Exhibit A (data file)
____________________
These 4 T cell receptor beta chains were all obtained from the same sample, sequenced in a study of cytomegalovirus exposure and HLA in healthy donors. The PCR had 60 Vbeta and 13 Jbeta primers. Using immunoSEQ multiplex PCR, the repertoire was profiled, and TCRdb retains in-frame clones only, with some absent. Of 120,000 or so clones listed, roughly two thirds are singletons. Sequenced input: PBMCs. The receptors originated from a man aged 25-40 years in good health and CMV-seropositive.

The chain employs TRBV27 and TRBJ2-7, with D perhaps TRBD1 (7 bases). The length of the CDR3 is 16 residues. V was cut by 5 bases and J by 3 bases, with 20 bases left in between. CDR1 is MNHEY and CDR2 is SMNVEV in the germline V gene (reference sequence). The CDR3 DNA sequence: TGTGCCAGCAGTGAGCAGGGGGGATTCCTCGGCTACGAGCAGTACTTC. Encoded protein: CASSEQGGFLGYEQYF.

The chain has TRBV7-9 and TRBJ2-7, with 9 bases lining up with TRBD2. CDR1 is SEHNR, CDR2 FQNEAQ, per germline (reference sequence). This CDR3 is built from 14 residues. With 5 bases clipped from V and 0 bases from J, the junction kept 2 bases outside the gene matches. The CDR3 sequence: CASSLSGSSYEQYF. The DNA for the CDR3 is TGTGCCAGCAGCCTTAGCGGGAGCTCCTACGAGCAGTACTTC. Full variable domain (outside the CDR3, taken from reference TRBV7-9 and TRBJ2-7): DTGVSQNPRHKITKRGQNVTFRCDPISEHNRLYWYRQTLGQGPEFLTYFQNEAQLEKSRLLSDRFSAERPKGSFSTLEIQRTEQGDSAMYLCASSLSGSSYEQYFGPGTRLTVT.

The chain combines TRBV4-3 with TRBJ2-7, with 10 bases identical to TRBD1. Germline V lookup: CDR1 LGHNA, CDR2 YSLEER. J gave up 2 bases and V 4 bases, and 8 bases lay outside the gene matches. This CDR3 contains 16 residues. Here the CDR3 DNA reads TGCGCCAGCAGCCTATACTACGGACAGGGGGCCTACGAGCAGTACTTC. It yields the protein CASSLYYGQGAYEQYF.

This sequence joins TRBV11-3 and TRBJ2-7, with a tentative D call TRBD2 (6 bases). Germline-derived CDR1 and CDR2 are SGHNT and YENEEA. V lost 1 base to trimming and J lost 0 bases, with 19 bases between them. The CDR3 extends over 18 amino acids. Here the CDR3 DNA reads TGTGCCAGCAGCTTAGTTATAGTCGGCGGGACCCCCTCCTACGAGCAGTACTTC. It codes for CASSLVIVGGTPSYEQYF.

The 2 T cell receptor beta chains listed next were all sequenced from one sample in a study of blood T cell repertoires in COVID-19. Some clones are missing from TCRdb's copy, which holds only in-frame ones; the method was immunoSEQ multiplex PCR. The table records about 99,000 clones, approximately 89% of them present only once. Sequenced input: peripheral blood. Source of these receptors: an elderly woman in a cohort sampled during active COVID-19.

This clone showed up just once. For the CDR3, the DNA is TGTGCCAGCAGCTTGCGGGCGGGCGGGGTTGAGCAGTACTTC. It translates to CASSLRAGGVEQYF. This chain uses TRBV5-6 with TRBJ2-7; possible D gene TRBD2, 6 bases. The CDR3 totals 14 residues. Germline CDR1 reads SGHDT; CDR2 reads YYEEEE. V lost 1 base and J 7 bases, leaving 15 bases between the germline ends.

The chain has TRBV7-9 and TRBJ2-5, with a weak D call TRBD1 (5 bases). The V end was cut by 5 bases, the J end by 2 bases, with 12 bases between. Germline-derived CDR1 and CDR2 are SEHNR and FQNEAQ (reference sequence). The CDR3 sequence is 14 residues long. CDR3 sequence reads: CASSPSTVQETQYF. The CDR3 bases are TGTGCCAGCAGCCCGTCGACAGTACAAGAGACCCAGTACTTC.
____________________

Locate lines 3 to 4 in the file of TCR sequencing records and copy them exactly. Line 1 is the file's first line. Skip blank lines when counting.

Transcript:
The chain has TRBV7-9 and TRBJ2-7, with 9 bases lining up with TRBD2. CDR1 is SEHNR, CDR2 FQNEAQ, per germline (reference sequence). This CDR3 is built from 14 residues. With 5 bases clipped from V and 0 bases from J, the junction kept 2 bases outside the gene matches. The CDR3 sequence: CASSLSGSSYEQYF. The DNA for the CDR3 is TGTGCCAGCAGCCTTAGCGGGAGCTCCTACGAGCAGTACTTC. Full variable domain (outside the CDR3, taken from reference TRBV7-9 and TRBJ2-7): DTGVSQNPRHKITKRGQNVTFRCDPISEHNRLYWYRQTLGQGPEFLTYFQNEAQLEKSRLLSDRFSAERPKGSFSTLEIQRTEQGDSAMYLCASSLSGSSYEQYFGPGTRLTVT.

The chain combines TRBV4-3 with TRBJ2-7, with 10 bases identical to TRBD1. Germline V lookup: CDR1 LGHNA, CDR2 YSLEER. J gave up 2 bases and V 4 bases, and 8 bases lay outside the gene matches. This CDR3 contains 16 residues. Here the CDR3 DNA reads TGCGCCAGCAGCCTATACTACGGACAGGGGGCCTACGAGCAGTACTTC. It yields the protein CASSLYYGQGAYEQYF.